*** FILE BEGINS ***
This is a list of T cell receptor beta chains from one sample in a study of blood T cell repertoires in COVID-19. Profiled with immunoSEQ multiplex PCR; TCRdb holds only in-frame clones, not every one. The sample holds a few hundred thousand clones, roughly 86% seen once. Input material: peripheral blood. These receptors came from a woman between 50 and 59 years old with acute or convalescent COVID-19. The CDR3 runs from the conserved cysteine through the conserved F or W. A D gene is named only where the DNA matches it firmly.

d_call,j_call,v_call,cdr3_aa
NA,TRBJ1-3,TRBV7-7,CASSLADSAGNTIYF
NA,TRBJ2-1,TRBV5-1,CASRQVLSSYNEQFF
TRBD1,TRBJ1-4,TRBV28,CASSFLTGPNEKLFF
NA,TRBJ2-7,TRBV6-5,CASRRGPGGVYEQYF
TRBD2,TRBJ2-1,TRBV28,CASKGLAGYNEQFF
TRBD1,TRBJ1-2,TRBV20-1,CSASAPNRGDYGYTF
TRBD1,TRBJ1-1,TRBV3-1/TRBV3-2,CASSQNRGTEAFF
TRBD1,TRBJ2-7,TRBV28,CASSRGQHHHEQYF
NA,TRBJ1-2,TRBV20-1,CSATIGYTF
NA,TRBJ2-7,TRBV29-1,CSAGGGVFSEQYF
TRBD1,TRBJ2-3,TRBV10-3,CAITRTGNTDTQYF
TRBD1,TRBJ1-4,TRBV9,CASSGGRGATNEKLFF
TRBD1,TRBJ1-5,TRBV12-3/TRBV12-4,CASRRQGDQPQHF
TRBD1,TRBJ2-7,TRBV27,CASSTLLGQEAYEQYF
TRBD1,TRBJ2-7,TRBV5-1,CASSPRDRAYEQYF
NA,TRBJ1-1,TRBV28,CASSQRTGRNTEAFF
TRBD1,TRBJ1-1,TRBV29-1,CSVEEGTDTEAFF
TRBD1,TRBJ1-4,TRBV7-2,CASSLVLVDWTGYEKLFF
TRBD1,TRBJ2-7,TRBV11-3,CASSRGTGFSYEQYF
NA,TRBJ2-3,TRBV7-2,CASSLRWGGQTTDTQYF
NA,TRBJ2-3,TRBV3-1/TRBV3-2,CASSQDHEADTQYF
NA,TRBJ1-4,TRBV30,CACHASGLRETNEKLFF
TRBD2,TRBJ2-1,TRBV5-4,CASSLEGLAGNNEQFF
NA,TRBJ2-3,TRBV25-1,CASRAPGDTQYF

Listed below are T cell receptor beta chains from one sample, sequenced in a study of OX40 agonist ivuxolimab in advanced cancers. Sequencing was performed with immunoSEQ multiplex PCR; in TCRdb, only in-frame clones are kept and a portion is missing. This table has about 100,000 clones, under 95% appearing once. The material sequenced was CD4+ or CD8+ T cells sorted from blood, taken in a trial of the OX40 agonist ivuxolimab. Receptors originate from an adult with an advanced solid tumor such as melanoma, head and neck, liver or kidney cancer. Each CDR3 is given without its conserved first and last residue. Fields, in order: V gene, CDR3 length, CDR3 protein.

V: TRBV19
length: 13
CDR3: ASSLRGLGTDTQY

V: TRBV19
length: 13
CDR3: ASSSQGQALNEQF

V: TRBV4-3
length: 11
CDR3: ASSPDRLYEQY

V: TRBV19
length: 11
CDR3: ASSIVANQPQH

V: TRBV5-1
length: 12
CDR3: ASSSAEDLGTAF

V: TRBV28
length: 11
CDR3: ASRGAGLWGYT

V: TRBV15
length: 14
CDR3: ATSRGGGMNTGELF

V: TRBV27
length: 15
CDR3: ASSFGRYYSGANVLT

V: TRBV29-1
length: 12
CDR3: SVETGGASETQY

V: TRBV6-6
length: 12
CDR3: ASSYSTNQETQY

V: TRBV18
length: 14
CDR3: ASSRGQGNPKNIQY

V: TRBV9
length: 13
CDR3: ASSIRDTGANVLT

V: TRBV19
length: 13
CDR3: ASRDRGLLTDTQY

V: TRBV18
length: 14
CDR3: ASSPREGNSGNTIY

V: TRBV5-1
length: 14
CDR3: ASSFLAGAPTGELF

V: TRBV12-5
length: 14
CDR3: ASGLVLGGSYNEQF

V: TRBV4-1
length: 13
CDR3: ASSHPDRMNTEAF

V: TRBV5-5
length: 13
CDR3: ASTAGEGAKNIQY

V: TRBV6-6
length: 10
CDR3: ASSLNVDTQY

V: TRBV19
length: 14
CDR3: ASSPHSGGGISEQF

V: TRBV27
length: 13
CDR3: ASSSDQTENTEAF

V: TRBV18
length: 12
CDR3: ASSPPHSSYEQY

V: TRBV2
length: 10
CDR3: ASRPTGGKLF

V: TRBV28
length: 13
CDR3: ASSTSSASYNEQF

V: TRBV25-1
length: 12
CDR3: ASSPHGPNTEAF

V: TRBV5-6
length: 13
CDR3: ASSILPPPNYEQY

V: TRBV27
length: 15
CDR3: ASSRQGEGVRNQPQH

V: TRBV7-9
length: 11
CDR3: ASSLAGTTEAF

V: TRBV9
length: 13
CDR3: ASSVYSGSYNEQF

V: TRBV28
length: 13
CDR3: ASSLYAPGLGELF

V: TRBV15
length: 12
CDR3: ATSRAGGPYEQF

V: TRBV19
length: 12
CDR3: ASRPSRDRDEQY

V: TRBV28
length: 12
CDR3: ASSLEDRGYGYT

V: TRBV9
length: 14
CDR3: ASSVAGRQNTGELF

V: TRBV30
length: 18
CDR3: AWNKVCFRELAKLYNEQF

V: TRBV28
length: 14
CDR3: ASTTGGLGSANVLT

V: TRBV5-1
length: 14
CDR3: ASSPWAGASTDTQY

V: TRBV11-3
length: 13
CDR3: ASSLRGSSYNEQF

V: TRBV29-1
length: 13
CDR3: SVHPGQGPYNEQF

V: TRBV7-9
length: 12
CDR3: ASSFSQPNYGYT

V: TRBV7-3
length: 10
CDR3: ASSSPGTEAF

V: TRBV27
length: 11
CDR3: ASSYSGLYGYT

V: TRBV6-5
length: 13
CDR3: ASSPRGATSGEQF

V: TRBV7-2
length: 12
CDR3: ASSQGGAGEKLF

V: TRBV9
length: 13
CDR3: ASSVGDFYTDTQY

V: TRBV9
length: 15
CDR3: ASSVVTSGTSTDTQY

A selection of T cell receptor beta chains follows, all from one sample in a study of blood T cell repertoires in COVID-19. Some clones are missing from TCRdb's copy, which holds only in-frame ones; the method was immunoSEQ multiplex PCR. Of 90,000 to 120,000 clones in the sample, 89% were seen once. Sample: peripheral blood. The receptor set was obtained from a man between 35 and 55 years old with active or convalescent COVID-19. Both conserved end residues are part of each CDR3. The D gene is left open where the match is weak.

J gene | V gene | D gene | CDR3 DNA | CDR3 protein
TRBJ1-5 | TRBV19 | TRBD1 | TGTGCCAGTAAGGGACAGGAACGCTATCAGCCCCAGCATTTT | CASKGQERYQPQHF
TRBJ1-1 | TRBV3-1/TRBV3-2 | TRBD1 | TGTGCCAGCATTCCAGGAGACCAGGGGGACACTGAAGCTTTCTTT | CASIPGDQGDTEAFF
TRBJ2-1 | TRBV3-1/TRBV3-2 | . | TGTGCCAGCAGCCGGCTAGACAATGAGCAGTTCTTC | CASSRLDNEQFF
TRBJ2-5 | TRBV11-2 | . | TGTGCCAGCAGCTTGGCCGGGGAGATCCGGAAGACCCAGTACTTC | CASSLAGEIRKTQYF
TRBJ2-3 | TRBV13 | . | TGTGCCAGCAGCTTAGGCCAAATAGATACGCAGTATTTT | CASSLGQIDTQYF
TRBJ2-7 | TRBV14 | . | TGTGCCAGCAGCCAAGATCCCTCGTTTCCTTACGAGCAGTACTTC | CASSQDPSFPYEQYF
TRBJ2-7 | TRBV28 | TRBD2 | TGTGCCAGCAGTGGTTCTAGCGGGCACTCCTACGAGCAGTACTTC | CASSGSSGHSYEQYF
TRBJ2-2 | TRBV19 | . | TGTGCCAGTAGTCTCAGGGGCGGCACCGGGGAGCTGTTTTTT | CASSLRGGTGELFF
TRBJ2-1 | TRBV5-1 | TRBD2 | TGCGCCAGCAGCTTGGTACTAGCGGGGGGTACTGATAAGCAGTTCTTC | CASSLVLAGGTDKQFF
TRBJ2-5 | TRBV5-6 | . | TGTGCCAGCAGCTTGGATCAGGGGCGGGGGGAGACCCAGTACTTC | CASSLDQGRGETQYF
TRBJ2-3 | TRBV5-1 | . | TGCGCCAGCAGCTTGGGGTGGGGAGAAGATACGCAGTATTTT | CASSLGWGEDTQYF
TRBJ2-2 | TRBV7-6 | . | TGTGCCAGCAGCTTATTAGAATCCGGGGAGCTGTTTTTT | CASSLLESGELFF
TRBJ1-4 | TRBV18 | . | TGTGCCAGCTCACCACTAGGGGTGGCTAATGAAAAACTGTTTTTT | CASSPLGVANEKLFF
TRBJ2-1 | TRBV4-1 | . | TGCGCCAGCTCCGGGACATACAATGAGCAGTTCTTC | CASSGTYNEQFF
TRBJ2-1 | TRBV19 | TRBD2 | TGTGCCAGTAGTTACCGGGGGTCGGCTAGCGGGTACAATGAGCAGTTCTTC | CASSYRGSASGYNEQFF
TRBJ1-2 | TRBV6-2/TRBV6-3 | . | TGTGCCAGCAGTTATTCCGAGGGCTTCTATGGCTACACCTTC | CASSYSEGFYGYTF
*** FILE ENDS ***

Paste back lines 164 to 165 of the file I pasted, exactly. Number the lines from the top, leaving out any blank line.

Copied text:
length: 15
CDR3: ASSVVTSGTSTDTQY